Self-Esteem Isn’t What You Think It Is

I heard about the book the Six Pillars of Self-Esteem almost a decade ago. Unfortunately, I judged it by its name and cover and passed it.

The name and cover of the book struck me as old-fashioned back then. This was to be expected because the book was published in 1994.

I thought The Six Pillars would be another positive thinking book that would make me come up with affirmations about how I love myself and repeat them hundreds of times every day. I had enough of such self-help literature.

Branden was in his late seventies back then. He wasn’t promoting his work in the channels I was following. Back then, that was mostly blogs.

Unfortunately, I missed the work of Branden for ten years because of my ignorance, which is a significant loss when I look back.

Ten years later, I came across a piece by him in the book Meeting the Shadow. I was struck by this piece, which was taken from his book The Disowned Self. When I was searching for that book, I came across another book of him, Breaking Free.

Both books were out of print, and they didn’t have Kindle versions, which were a pity. Luckily, I found both of them in Open Library.

The subtitle of Breaking Free is How to Cut the Bonds of Childhood That Are Keeping You from Reaching Your Full Adult Potential.

The Disowned Self is about our attributes that we don’t accept, which can be an emotion that we suppress, memories that we don’t want to remember, and so on.

Those two books resonated with me so deeply that I had to read The Six Pillars of Self-Esteem. Before finishing The Six Pillars, I started an audio program by Branden called The Psychology of High Self-Esteem: A Life Changing Program for Personal Growth.

My motivation to start the audio program before finishing the book was that I could listen to it while I was doing simple manual tasks or while I was just relaxing on a couch. There’s no such luck with Nathaniel Branden.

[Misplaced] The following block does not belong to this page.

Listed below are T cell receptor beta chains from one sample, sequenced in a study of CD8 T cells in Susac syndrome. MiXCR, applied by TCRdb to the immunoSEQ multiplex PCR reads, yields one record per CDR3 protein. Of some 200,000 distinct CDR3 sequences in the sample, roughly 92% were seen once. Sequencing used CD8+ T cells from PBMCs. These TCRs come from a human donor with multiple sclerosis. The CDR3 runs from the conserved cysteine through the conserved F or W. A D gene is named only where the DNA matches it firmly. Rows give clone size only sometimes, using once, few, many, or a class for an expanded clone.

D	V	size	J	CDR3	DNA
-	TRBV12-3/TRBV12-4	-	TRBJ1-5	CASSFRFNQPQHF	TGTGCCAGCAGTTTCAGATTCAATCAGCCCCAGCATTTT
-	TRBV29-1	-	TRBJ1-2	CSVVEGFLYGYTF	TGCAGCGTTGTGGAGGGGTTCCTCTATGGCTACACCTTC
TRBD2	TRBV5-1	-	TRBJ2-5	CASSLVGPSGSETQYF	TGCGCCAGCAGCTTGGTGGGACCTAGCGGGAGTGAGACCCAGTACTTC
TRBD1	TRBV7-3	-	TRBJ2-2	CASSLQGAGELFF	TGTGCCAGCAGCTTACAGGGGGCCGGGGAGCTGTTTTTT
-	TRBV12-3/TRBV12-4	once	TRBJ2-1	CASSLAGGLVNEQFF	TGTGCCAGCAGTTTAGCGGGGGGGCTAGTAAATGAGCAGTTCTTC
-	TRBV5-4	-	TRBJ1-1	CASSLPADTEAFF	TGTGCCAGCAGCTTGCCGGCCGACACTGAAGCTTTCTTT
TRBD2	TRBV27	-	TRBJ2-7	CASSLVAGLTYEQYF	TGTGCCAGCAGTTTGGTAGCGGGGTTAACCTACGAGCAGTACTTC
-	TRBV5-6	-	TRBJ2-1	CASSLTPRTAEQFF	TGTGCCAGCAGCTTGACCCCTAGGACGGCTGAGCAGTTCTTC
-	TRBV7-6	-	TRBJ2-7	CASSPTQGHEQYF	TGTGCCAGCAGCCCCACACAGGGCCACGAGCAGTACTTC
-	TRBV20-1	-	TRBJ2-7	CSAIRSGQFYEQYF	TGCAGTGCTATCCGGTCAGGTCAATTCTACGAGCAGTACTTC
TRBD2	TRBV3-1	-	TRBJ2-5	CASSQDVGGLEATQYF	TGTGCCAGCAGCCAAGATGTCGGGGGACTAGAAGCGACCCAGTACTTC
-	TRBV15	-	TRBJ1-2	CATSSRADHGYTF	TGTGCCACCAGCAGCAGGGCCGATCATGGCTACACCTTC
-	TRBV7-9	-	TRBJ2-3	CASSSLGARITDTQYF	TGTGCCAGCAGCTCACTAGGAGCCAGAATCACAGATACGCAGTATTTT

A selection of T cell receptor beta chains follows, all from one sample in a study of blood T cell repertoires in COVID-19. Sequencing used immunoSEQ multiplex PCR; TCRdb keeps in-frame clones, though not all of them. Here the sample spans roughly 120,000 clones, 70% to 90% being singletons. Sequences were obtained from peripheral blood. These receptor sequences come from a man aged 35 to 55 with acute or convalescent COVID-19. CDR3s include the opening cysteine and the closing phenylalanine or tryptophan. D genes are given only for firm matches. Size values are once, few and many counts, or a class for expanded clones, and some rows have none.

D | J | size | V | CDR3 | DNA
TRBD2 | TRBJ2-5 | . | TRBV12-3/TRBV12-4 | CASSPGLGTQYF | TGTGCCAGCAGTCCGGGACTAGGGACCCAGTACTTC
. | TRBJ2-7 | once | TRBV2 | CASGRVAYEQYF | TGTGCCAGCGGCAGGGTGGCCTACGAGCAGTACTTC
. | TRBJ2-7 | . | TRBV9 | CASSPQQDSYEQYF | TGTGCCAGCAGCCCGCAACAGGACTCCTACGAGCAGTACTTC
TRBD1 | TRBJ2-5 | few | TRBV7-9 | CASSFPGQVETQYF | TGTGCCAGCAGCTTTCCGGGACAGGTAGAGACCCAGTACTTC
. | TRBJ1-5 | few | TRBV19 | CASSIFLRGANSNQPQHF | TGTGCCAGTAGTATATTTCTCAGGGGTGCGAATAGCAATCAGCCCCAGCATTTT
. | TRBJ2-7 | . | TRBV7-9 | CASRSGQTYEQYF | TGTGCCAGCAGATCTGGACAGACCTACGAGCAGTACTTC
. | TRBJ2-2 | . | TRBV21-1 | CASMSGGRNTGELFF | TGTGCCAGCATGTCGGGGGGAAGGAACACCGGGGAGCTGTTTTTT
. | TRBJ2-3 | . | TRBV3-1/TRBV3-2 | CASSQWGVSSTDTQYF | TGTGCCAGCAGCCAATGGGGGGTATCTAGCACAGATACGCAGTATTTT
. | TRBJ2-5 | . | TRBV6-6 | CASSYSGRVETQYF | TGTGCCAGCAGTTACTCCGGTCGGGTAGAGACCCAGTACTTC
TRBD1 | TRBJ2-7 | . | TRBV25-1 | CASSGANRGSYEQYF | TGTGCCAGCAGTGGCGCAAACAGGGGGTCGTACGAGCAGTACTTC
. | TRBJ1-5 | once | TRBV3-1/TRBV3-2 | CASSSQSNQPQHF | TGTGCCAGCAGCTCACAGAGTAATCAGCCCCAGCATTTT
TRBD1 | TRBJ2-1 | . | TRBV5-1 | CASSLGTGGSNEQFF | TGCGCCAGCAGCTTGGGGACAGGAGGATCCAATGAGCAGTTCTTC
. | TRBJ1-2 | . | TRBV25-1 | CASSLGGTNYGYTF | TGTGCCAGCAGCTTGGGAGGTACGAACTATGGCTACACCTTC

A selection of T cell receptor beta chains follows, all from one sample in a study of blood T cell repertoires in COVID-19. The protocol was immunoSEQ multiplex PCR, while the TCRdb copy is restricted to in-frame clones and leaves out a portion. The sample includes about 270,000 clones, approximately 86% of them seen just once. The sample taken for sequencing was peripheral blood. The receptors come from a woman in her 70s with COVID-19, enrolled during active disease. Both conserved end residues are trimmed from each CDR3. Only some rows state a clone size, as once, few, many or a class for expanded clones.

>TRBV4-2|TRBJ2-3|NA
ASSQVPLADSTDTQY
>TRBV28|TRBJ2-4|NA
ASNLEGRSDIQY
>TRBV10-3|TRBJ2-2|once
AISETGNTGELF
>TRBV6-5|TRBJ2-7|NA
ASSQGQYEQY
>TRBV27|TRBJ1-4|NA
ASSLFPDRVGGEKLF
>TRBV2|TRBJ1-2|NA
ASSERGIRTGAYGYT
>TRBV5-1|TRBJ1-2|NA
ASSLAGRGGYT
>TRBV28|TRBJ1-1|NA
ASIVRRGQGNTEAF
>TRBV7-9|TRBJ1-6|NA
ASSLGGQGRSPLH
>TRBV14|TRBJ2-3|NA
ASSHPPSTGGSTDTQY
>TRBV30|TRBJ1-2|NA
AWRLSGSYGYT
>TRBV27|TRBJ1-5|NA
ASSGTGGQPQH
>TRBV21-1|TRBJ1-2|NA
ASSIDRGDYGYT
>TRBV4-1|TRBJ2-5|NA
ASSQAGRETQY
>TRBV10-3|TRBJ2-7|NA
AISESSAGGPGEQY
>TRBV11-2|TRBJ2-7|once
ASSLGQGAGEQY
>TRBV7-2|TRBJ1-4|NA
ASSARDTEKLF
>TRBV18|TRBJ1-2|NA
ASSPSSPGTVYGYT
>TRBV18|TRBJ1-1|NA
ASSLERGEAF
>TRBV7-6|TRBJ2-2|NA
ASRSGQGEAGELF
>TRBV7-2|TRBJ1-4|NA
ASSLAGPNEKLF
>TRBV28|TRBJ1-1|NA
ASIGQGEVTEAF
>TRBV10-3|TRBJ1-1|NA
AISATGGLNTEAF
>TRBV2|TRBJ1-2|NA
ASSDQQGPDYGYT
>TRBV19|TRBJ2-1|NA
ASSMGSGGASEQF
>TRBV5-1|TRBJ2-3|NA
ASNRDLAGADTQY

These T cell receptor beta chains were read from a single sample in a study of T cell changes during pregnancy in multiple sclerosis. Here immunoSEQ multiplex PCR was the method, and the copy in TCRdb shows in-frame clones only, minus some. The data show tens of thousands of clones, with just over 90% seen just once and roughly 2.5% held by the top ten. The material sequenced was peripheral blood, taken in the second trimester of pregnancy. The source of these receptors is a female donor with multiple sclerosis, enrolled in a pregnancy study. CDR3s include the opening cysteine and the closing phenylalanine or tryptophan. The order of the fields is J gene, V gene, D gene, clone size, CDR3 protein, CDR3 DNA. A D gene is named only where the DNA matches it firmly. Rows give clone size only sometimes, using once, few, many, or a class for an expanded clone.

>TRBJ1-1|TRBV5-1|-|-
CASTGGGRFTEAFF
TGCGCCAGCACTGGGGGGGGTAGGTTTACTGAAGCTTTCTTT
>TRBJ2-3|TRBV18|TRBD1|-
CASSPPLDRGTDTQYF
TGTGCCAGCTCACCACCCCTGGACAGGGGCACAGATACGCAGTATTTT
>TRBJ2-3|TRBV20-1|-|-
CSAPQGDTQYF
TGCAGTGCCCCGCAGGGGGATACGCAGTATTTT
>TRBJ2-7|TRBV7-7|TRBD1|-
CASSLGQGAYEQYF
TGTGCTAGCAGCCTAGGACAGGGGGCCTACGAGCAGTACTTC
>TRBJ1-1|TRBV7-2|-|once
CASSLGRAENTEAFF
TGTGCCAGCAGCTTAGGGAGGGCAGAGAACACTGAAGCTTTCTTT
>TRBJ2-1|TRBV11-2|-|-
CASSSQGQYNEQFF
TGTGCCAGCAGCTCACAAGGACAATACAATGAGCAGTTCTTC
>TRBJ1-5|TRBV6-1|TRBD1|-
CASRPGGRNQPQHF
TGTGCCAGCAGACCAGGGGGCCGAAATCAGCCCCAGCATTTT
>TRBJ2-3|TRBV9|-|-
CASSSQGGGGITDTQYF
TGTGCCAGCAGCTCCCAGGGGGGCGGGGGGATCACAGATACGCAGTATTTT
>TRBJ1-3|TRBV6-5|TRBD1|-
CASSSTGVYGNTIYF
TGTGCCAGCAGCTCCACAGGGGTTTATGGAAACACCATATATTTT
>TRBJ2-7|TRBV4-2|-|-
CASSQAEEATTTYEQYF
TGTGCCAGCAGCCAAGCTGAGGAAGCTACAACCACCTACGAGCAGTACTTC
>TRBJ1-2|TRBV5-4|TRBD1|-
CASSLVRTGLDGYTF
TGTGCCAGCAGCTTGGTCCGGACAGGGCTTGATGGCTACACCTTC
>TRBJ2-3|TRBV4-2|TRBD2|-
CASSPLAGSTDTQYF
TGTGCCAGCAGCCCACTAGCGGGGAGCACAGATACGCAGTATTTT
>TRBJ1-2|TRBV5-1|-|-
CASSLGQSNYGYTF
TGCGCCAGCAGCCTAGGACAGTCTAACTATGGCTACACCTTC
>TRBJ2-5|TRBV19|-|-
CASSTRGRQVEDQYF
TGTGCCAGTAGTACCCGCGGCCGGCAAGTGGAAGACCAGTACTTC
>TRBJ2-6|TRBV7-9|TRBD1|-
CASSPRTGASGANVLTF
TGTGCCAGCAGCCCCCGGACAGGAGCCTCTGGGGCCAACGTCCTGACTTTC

Branden makes you work really hard. I thought I could finish his five-hour audio program in a weekend. That was a gross underestimation. I already spent more than five hours, and I’m not halfway through the program.

If you won’t take your time and make the effort to do the writing exercises, please stay away from the works of Branden. They won’t help you.

The real value in Branden’s work is in doing those writing exercises. They are simple but not easy. They make you face your past, confront the parts of your psyche and body you deny and don’t want to see. Yet, it is rejecting those parts of our lives that is sabotaging our self-esteem.

Accepting ourselves and our lives entirely boosts our self-esteem. This is exactly what I mean by the title of this post.

Self-esteem isn’t about bragging about the parts of ourselves that we already accept and like. It isn’t narcissism. On the contrary, it’s becoming aware of what we are trying to hide, even from ourselves, and then accepting and owning those parts.

Self-esteem isn’t about repeating affirmations that we don’t believe in hundreds of times a day. It’s about personal integrity, doing what we promise we do when we say we do it. It’s about doing the right thing even no one is watching.

It’s about going toward the proverbial eye of the storm, facing our childhood hurts, and setting our repressed emotions free. It’s about understanding why we sabotage ourselves and eliminating self-sabotage from our lives.